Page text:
KYIV – U.S. President Joe Biden has defended the lifting of sanctions on the company that controls the Nord Stream 2 (NS2) natural gas pipeline whose completion will effectively eliminate Ukraine as a vital energy transit country and leave it vulnerable to additional Russian aggression.
He justified the national-security waiver on Swiss-registered Nord Stream 2 AG, whose ultimate owner is Russian state-owned gas titan Gazprom, saying the 1,230-kilometer pipeline was nearly completed by the time he took office.
Speaking to White House reporters on May 25, Mr. Biden said it would “be counterproductive in terms of our European relations and I hope we can work on how they handle it from this point on.”
The underwater pipeline will link Russia to Germany under the Baltic Sea and is 95 percent complete. The previous U.S. presidential administration of Donald Trump imposed sanctions on companies involved in the large-scale project in December 2019, after which ships bearing flags of European Union (EU) countries had stopped work on the pipeline. Laying of pipes resumed in January.
Thirteen Russian vessels involved in the pipe-laying project are still facing restrictive measures, the U.S. Treasury Department announced on May 21. The chief executive of the consortium company is exempt from sanctions.
The group of companies pushing for the project’s completion, at the head of which is Gazprom and Germany’s Uniper, are Wintershall Dea, a unit of BASF, Anglo-Dutch Shell, Austria’s OMV and French-based Engie.
The U.S. has cited the danger of increased EU reliance on Russian energy supplies, as have EU countries France, Poland and the three Baltic countries of Estonia, Lithuania and Latvia.
Once completed, NS2 will double the capacity of the first Nord Stream pipeline to 110 billion cubic meters of gas yearly and allow Russia to bypass Ukraine as a conduit for supplies to its EU neighbors.
Consequently, Kyiv stands to lose up to $5 billion-$6 billion yearly, said Serhiy Makohon who heads the Ukrainian state-owned Gas Transmission Operator.
In an interview to local media on May 18, he said that a shortage of $2 billion-$3 billion will derive from lost Russian gas transit revenues and the remaining amount from more expensive transit fees from Germany.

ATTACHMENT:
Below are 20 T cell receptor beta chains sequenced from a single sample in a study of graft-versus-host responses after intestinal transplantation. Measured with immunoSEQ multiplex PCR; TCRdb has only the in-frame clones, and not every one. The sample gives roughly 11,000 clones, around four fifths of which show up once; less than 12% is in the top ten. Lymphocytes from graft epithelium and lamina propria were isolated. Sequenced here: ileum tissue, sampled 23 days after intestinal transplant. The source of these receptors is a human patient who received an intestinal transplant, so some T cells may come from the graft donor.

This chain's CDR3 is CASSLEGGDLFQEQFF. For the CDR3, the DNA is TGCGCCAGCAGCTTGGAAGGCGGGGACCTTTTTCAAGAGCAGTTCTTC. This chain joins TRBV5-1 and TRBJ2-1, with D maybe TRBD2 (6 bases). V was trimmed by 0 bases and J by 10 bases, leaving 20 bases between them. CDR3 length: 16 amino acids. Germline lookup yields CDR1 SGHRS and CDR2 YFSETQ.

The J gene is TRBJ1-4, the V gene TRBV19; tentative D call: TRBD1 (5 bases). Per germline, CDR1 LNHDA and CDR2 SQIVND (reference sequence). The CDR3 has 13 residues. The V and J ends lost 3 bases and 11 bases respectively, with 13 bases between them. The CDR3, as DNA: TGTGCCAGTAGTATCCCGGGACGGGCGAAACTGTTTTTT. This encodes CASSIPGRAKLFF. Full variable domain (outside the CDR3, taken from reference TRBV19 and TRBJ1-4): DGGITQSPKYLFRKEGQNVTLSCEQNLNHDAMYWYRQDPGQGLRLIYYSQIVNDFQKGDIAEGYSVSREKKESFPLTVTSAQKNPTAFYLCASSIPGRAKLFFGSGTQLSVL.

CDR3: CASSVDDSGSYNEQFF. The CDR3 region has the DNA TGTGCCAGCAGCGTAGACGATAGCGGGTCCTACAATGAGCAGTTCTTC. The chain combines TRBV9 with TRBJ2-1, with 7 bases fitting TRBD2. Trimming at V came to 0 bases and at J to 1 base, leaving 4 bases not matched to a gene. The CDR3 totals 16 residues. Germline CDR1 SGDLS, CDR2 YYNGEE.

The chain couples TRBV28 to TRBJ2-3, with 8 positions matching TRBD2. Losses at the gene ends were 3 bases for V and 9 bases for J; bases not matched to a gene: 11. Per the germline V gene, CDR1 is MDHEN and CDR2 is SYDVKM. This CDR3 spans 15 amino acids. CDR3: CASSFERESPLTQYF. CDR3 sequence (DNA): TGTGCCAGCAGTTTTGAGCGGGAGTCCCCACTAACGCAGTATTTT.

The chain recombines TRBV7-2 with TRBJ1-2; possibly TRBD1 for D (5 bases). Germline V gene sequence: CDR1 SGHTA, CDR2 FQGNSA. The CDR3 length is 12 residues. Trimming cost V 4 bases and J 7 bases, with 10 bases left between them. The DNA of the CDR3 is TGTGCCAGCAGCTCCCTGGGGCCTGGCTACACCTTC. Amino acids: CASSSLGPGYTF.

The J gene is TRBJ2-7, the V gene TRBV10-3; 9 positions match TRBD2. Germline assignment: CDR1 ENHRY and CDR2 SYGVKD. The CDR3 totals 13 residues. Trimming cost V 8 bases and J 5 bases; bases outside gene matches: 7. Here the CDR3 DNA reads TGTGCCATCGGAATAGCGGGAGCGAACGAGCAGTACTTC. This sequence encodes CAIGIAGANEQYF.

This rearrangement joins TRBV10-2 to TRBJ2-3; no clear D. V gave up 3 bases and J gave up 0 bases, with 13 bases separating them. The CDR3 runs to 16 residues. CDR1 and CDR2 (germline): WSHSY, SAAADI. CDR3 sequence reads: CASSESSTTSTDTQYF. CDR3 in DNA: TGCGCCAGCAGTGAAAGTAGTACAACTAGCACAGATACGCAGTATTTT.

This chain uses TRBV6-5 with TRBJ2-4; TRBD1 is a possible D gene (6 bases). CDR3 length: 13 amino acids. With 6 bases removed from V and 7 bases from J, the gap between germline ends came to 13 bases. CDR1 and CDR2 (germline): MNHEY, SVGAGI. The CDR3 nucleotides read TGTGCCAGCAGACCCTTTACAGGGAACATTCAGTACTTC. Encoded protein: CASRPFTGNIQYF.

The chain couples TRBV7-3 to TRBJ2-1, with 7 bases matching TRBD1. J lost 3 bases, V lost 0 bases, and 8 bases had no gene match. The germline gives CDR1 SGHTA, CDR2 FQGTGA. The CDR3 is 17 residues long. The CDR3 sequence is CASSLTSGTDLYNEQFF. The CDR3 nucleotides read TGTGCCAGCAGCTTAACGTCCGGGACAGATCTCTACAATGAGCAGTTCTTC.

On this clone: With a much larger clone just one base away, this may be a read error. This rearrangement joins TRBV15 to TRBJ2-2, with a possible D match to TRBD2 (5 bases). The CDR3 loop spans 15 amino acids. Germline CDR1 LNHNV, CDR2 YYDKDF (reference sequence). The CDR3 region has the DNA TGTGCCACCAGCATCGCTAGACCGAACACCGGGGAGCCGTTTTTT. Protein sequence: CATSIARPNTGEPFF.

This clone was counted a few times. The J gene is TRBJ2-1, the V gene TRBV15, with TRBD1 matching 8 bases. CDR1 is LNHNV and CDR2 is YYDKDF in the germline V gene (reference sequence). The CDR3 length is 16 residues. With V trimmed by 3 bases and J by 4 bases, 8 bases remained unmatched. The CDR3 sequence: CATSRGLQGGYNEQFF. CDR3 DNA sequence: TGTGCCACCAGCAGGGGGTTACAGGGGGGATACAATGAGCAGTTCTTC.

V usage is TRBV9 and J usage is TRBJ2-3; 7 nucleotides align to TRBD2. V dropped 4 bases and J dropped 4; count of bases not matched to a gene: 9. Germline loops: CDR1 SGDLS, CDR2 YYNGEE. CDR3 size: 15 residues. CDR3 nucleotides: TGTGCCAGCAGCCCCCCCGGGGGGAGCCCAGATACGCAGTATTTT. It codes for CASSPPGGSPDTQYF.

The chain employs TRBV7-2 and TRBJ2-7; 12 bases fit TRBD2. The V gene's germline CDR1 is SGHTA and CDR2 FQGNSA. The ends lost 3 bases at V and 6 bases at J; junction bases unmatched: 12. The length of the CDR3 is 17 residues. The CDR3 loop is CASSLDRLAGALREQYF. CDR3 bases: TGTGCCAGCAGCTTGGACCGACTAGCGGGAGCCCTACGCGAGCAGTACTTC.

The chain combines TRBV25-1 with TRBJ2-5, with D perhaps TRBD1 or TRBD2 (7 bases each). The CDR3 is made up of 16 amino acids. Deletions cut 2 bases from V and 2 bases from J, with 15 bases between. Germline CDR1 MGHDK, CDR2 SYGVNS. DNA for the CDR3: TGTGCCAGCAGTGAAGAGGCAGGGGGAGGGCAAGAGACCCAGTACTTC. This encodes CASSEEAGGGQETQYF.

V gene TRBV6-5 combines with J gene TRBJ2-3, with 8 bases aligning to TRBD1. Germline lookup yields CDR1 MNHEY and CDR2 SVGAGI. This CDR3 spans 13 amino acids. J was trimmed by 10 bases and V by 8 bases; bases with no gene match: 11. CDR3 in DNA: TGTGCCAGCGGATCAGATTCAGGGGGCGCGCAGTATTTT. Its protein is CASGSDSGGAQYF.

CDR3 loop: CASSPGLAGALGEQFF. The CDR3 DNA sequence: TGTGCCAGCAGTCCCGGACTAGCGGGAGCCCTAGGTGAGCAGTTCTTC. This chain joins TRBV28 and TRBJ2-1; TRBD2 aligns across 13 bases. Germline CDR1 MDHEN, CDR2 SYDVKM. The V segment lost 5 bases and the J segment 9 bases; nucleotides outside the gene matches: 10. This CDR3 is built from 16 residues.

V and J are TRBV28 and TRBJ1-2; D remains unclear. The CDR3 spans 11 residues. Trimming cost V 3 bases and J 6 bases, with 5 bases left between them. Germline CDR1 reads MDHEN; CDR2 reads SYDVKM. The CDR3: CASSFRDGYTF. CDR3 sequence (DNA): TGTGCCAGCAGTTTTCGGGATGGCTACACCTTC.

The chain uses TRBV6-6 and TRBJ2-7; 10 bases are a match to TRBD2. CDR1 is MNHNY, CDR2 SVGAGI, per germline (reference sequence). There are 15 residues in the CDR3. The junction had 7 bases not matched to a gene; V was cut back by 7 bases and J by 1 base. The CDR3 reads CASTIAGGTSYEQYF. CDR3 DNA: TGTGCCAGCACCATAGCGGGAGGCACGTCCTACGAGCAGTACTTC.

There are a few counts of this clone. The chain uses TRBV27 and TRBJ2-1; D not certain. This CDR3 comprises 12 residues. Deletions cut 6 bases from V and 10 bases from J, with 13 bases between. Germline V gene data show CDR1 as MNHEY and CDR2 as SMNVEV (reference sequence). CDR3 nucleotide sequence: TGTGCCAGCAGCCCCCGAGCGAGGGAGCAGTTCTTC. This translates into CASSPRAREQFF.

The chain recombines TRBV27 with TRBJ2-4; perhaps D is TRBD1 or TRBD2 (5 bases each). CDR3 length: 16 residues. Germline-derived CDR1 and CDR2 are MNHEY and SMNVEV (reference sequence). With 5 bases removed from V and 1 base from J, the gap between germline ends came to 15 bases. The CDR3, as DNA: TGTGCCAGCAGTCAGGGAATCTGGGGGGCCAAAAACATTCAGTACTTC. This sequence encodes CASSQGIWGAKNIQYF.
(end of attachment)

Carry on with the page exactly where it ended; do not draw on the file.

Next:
Ukraine currently imports gas from reverse gas transit flows at its western borders to countries it supplies with Russian blue fuel.
Consumers will likewise pay approximately $50 more per 1,000 cubic meters of gas due to the increased gas import transit costs, Mr. Makohon noted.
To its advantage, Ukraine has large facilities – mostly in the western part of the country – that it uses to store gas purchases during the non-peak winter months. Yet Russia’s pursuit of another project, Turkstream, and the second Nord Stream pipeline have deprived Kyiv of gas transit flows.
Last year, Ukraine transited 55.8 billion cubic meters (bcm) of gas to Europe, 38 percent less than in 2019. It imported 12 percent more, or 15.9 (bcm), on a yearly basis as well.
Since Kyiv will be deprived of its geopolitical leverage as a strategic gas transit country, it will be further exposed to Russian belligerence, Col. Kyrylo Budanov, chief of Defense Intelligence of Ukraine, told the Financial Times in a rare interview.
“The existing Ukrainian gas pipeline not only performs a transport function, but also acts as a protection for Ukraine from possible aggression by the Russian Federation,” he said on May 21. “At the same time, for Russia, Nord Stream 2 is only a tool for manipulating and achieving dominance in Europe.”
Ukrainian President Volodymyr Zelenskyy at a news conference in Kyiv on May 20 said the completion of NS2 would be “a personal loss” for Mr. Biden and a “serious political victory” for Moscow.
The presidents of the U.S. and Russia are scheduled to meet in the Swiss city of Geneva on June 16 to discuss a variety of issues, including the ongoing war in eastern Ukraine that Russia has waged since April 2014 after illegally annexing the Crimean Peninsula, killing more than 14,000 people.
Germany has also promised to discuss the issue of maintaining gas flows through Ukraine with Russia for diversifying the continent’s energy flows and not leave Ukraine exposed. Those talks that have yet to begin.
Mr. Biden’s sanctions waiver prompted Ukraine’s legislature to call on the U.S. Congress to reverse Mr. Biden’s decision and keep them in place.
The Verkhovna Rada urged Congress to “use all available tools provided by U.S. law to completely and irreversibly stop the construction of the Nord Stream 2 gas pipeline by applying blocking sanctions against all participants in this Russian geopolitical project, including Nord Stream 2 AG,” state-run news agency Ukrinform reported on May 21.
In turn, Senate Republicans introduced legislation on May 25 that would re-impose sanctions and reverse Mr. Biden’s decision.
Sen. Kevin Cramer (R-N.D.) said the administration was “acquiescing to a misguided German strategy which will give [Vladimir] Putin a grip on our allies in Europe.”
Harsher criticism came from Ukraine observers.
Yale historian Timothy Snyder, who has written extensively about the country, said on Twitter that “it was always an outrage to reward Russia with a pipeline for invading Ukraine.”
Former Estonian President Toomas Hendrik Ilves, who led the country during a crippling Russian cyberattack in 2007, said that a Germany government spokesperson was against selling Kyiv arms, yet “it will, however, continue a deal with Russia and a Russian company…to build Nord Stream 2 that significantly harms Ukraine. They are screwing Ukraine twice over. Are Ukrainians… um… lesser humans?”